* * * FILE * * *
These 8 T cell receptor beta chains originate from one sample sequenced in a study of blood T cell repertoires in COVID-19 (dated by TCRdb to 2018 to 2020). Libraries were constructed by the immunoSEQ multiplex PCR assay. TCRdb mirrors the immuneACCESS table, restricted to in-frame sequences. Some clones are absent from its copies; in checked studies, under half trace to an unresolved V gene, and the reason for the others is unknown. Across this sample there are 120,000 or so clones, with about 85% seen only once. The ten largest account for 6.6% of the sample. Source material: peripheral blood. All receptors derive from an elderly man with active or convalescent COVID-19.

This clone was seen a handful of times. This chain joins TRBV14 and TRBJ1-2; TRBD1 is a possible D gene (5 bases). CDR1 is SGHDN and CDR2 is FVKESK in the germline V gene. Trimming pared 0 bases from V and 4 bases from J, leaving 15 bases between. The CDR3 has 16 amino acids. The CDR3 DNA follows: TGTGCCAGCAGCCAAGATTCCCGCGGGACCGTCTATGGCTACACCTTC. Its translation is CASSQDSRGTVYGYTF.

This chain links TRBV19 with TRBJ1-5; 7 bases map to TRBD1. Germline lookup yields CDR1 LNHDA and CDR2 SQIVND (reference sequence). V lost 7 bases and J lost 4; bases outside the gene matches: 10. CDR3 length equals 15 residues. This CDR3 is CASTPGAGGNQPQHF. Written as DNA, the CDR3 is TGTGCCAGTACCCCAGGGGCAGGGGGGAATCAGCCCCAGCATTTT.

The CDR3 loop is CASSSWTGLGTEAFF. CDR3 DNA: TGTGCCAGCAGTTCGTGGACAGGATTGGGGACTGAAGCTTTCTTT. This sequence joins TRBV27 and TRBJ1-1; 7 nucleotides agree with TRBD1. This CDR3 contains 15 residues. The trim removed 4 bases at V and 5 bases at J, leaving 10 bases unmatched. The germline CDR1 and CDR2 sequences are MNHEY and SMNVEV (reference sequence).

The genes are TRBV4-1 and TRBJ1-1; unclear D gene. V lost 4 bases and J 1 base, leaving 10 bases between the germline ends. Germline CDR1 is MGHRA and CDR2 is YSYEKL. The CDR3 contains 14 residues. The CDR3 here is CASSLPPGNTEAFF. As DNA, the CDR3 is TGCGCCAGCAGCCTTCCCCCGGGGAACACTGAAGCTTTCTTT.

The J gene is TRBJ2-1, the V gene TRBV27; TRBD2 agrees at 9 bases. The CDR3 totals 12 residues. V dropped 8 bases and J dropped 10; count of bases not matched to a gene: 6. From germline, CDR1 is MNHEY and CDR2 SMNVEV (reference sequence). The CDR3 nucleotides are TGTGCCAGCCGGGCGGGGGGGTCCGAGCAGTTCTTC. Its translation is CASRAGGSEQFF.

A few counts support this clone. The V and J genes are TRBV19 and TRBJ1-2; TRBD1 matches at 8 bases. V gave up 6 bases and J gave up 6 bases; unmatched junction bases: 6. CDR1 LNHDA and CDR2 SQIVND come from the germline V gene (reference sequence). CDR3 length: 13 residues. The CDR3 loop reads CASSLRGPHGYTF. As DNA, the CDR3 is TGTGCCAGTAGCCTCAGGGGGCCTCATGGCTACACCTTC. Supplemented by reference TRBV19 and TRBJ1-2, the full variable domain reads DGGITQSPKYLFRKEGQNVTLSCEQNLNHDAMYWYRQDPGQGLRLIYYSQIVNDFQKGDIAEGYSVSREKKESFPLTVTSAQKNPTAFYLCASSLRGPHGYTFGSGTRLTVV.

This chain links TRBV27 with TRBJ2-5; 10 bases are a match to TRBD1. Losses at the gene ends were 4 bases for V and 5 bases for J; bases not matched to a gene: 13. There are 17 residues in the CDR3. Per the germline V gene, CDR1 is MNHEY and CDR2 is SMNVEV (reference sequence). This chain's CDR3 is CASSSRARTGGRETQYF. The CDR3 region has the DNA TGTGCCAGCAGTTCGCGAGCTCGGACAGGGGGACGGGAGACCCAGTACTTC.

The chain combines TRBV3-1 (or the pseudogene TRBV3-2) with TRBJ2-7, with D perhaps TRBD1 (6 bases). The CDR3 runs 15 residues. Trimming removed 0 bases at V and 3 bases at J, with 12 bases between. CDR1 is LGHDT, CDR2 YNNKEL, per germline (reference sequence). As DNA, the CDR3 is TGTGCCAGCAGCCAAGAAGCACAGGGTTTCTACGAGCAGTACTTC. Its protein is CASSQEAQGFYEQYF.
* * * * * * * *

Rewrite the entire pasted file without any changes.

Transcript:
These 8 T cell receptor beta chains originate from one sample sequenced in a study of blood T cell repertoires in COVID-19 (dated by TCRdb to 2018 to 2020). Libraries were constructed by the immunoSEQ multiplex PCR assay. TCRdb mirrors the immuneACCESS table, restricted to in-frame sequences. Some clones are absent from its copies; in checked studies, under half trace to an unresolved V gene, and the reason for the others is unknown. Across this sample there are 120,000 or so clones, with about 85% seen only once. The ten largest account for 6.6% of the sample. Source material: peripheral blood. All receptors derive from an elderly man with active or convalescent COVID-19.

This clone was seen a handful of times. This chain joins TRBV14 and TRBJ1-2; TRBD1 is a possible D gene (5 bases). CDR1 is SGHDN and CDR2 is FVKESK in the germline V gene. Trimming pared 0 bases from V and 4 bases from J, leaving 15 bases between. The CDR3 has 16 amino acids. The CDR3 DNA follows: TGTGCCAGCAGCCAAGATTCCCGCGGGACCGTCTATGGCTACACCTTC. Its translation is CASSQDSRGTVYGYTF.

This chain links TRBV19 with TRBJ1-5; 7 bases map to TRBD1. Germline lookup yields CDR1 LNHDA and CDR2 SQIVND (reference sequence). V lost 7 bases and J lost 4; bases outside the gene matches: 10. CDR3 length equals 15 residues. This CDR3 is CASTPGAGGNQPQHF. Written as DNA, the CDR3 is TGTGCCAGTACCCCAGGGGCAGGGGGGAATCAGCCCCAGCATTTT.

The CDR3 loop is CASSSWTGLGTEAFF. CDR3 DNA: TGTGCCAGCAGTTCGTGGACAGGATTGGGGACTGAAGCTTTCTTT. This sequence joins TRBV27 and TRBJ1-1; 7 nucleotides agree with TRBD1. This CDR3 contains 15 residues. The trim removed 4 bases at V and 5 bases at J, leaving 10 bases unmatched. The germline CDR1 and CDR2 sequences are MNHEY and SMNVEV (reference sequence).

The genes are TRBV4-1 and TRBJ1-1; unclear D gene. V lost 4 bases and J 1 base, leaving 10 bases between the germline ends. Germline CDR1 is MGHRA and CDR2 is YSYEKL. The CDR3 contains 14 residues. The CDR3 here is CASSLPPGNTEAFF. As DNA, the CDR3 is TGCGCCAGCAGCCTTCCCCCGGGGAACACTGAAGCTTTCTTT.

The J gene is TRBJ2-1, the V gene TRBV27; TRBD2 agrees at 9 bases. The CDR3 totals 12 residues. V dropped 8 bases and J dropped 10; count of bases not matched to a gene: 6. From germline, CDR1 is MNHEY and CDR2 SMNVEV (reference sequence). The CDR3 nucleotides are TGTGCCAGCCGGGCGGGGGGGTCCGAGCAGTTCTTC. Its translation is CASRAGGSEQFF.

A few counts support this clone. The V and J genes are TRBV19 and TRBJ1-2; TRBD1 matches at 8 bases. V gave up 6 bases and J gave up 6 bases; unmatched junction bases: 6. CDR1 LNHDA and CDR2 SQIVND come from the germline V gene (reference sequence). CDR3 length: 13 residues. The CDR3 loop reads CASSLRGPHGYTF. As DNA, the CDR3 is TGTGCCAGTAGCCTCAGGGGGCCTCATGGCTACACCTTC. Supplemented by reference TRBV19 and TRBJ1-2, the full variable domain reads DGGITQSPKYLFRKEGQNVTLSCEQNLNHDAMYWYRQDPGQGLRLIYYSQIVNDFQKGDIAEGYSVSREKKESFPLTVTSAQKNPTAFYLCASSLRGPHGYTFGSGTRLTVV.

This chain links TRBV27 with TRBJ2-5; 10 bases are a match to TRBD1. Losses at the gene ends were 4 bases for V and 5 bases for J; bases not matched to a gene: 13. There are 17 residues in the CDR3. Per the germline V gene, CDR1 is MNHEY and CDR2 is SMNVEV (reference sequence). This chain's CDR3 is CASSSRARTGGRETQYF. The CDR3 region has the DNA TGTGCCAGCAGTTCGCGAGCTCGGACAGGGGGACGGGAGACCCAGTACTTC.

The chain combines TRBV3-1 (or the pseudogene TRBV3-2) with TRBJ2-7, with D perhaps TRBD1 (6 bases). The CDR3 runs 15 residues. Trimming removed 0 bases at V and 3 bases at J, with 12 bases between. CDR1 is LGHDT, CDR2 YNNKEL, per germline (reference sequence). As DNA, the CDR3 is TGTGCCAGCAGCCAAGAAGCACAGGGTTTCTACGAGCAGTACTTC. Its protein is CASSQEAQGFYEQYF.